Mister Wallace Is the Cool Mom You Never Had

Mister Wallace Is the Cool Mom You Never Had

Story by Justin Moran / Photography by Richard Windslow

Mothers work harder than anyone in the world, so it's fitting that Mister Wallace adopted the identity of a Cool Mom for their newest album of the same name. The Chicago-based rapper's drive is relentless, and rare in the way they channel their energy to also amplify the voices of artists around them. Like a mom, Wallace is admittedly nothing without their family, and co-founded a music label Futurehood that pools together resources to help support their daughters and, on a larger scale, build stronger community. "People have said to me, 'You met me when I was homeless, and now I have a role in your crew, and a job, and housing, and funds, and income," Wallace says. "That's when I know I'm doing the right thing."

When I sit down with Wallace, they're hunched over a laptop prepping songs for an early evening DJ set at the Ace Hotel in Chicago's West Loop. Their weave — a caramel blonde, ringlet fantasy that's wrapped into a head scarf and perfectly embodies Cool Mom — is somehow flawlessly intact, which is a feat considering they'd been out performing and partying well past sunrise the night prior at Futurehood & Friends. And this is just two of three gigs Wallace has booked in a 24-hour period; after spinning the Ace's High Tea, a cocktail party hosted by local performer Darling, Wallace will move Uptown to DJ at Jackhammer until, again, early morning. But being Mister Wallace, Chicago's unofficial Cool Mom, is now a full-time job — something they've made a top priority this year.

"Do I ever feel tired?" Wallace ponders, their bright eyes framed by bags that answer my question without needing words. "Well, does a mother ever feel tired? Like, all of the time. But I can't imagine wasting a day. You only have 365 days a year, so you make the most of it. I mean, if it kills me, it kills me. Get rich or die trying."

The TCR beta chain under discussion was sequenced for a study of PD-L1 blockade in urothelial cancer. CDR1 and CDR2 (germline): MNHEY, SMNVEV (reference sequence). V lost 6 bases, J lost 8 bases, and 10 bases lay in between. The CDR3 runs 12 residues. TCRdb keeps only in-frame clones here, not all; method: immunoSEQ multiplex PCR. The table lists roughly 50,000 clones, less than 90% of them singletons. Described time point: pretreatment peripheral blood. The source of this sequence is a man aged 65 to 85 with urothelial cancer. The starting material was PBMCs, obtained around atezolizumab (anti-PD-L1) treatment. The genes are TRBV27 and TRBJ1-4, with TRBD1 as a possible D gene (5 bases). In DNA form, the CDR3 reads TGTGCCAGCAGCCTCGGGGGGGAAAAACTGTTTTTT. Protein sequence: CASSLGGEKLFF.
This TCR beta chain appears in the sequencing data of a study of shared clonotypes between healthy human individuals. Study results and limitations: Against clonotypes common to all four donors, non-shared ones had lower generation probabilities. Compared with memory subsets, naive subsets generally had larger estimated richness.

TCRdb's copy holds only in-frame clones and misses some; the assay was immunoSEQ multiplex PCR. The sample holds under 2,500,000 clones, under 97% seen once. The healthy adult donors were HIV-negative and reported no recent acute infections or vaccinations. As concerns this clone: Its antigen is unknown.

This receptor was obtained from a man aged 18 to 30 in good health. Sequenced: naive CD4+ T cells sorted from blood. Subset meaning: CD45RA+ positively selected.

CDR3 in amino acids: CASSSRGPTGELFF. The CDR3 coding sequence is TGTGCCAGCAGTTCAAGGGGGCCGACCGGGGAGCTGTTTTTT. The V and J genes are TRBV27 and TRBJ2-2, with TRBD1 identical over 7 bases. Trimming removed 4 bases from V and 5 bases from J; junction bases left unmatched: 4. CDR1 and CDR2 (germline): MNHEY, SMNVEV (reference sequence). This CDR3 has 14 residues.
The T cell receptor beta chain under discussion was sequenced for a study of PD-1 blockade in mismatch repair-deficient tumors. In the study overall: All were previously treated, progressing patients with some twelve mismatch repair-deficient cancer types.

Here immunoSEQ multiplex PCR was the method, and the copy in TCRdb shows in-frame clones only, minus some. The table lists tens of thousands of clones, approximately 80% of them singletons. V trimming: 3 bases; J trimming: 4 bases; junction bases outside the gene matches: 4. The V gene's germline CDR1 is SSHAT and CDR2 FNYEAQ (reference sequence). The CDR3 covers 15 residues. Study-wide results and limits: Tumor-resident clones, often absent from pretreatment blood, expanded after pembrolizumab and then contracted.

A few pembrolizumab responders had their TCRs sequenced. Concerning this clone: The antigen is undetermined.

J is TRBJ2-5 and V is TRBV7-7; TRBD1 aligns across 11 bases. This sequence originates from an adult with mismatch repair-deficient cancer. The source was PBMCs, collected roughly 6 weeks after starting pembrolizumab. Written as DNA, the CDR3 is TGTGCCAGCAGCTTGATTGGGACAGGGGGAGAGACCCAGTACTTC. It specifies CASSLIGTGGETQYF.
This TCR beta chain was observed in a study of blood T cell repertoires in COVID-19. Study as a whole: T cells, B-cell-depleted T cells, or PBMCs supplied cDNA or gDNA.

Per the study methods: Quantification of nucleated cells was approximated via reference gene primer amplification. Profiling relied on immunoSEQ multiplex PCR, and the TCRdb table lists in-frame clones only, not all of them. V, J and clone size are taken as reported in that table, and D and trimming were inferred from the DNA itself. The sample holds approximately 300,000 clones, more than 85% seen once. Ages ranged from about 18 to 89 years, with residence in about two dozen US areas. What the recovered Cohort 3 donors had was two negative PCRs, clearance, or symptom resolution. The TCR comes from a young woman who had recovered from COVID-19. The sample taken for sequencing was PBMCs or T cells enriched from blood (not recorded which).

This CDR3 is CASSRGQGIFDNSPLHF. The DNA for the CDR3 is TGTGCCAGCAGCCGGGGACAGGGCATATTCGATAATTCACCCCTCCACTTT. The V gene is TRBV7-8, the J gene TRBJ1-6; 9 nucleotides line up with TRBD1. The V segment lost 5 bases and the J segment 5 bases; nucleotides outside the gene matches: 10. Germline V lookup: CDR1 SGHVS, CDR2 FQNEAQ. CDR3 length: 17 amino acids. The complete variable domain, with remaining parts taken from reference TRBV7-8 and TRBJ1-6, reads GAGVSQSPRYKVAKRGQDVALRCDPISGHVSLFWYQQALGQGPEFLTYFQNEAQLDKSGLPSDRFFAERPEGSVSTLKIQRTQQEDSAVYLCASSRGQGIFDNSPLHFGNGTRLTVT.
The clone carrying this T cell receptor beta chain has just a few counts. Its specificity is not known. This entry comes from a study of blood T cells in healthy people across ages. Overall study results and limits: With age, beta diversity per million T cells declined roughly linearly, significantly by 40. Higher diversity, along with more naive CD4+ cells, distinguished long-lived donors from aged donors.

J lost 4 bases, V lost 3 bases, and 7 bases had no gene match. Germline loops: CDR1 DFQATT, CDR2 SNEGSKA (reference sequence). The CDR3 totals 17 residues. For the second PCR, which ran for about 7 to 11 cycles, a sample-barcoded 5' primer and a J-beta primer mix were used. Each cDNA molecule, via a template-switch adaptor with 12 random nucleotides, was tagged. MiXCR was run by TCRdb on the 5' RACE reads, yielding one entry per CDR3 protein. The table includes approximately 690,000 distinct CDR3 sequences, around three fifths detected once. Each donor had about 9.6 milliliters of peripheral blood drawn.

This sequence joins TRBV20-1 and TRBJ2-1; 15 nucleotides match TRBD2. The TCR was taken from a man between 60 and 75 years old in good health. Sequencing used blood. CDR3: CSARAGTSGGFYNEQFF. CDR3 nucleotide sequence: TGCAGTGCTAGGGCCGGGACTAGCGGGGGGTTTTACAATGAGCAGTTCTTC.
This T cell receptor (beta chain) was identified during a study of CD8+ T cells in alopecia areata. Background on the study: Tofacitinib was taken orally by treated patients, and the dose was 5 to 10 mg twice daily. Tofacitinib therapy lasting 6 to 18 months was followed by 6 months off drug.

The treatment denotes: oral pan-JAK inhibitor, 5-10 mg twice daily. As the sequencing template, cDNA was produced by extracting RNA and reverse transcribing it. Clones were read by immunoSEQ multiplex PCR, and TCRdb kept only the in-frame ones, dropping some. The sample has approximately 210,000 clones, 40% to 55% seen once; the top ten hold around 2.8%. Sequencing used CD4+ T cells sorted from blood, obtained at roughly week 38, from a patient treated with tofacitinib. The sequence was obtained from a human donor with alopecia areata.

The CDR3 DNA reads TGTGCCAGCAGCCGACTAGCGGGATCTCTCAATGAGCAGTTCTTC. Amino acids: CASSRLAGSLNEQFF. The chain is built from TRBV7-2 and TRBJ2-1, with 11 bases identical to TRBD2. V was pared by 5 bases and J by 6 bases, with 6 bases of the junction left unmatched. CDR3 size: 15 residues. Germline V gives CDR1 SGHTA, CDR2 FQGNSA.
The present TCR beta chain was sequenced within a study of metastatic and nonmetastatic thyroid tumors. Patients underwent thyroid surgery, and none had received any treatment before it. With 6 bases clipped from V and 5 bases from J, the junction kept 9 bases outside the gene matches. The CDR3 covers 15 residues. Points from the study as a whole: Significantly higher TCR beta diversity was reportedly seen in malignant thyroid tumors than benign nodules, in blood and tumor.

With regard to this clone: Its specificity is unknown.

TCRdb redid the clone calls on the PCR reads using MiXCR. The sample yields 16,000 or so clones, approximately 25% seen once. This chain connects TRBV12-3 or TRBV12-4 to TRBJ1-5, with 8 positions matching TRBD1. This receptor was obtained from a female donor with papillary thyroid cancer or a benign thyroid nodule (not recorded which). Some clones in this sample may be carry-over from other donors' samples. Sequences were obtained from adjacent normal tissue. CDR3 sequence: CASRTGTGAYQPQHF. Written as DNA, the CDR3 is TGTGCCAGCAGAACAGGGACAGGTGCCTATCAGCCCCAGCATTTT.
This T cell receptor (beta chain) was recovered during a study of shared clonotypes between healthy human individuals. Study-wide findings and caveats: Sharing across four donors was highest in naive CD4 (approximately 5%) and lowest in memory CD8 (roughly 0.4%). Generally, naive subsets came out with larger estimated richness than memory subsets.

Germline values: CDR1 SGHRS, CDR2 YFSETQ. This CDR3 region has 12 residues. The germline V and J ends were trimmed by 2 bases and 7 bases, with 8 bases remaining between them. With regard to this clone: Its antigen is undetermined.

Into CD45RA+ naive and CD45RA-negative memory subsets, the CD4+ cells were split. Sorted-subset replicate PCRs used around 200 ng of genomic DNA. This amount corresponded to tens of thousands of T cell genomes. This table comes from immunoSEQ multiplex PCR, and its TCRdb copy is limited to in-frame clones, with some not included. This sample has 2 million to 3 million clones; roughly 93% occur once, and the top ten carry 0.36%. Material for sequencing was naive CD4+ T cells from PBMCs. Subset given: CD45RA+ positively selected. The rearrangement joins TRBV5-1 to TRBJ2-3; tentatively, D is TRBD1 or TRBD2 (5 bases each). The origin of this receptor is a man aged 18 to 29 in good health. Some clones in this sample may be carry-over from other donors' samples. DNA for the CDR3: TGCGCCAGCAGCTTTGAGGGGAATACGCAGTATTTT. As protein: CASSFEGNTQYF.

As part of Red Bull Music Festival Chicago, Futurehood & Friends was, in many ways, the climax of Wallace's maternal efforts thus far. The event presented a diverse showcase of the city's most talented musicians, DJs and parties, from 15-year-old breakout rap star Kidd Kenn to ferocious transgender emcee KC Ortiz and Drag Race alum The Vixen. Wallace transformed the Wicker Park venue into a slick space ship, imagining a future where QTPOC bodies are not merely assimilated into society, but fully dominating the ranks. Performers danced around a control deck on stage, while videos of stars sent the audience through galaxies.

Naturally, Wallace was the evening's last performer, and kept themselves hidden until finally slinking onto stage with two backup dancers for their grand reveal. "My mother taught me that," Wallace says. "You never let the girls see you before — the anticipation. Then you can really channel the energy and focus on world-building, fantasy creation." They pause, and begins softly singing Veruca Salt's infamous brat anthem, "I Want It Now," from Willy Wonka. "I want the world, I want the whole world." They laugh, but Wallace isn't joking — they do want the world. On stage, Wallace dressed as Zenon, Girl of the 21st Century, a femme icon of the future who saves her space station by stopping a terroristic computer virus. With sparkly, silver bike shorts and a metallic puffer jacket, Chicago's Cool Mom set an unapologetic example for their daughters — performing jointless splits and strutting in heels — while also making space for them to independently thrive.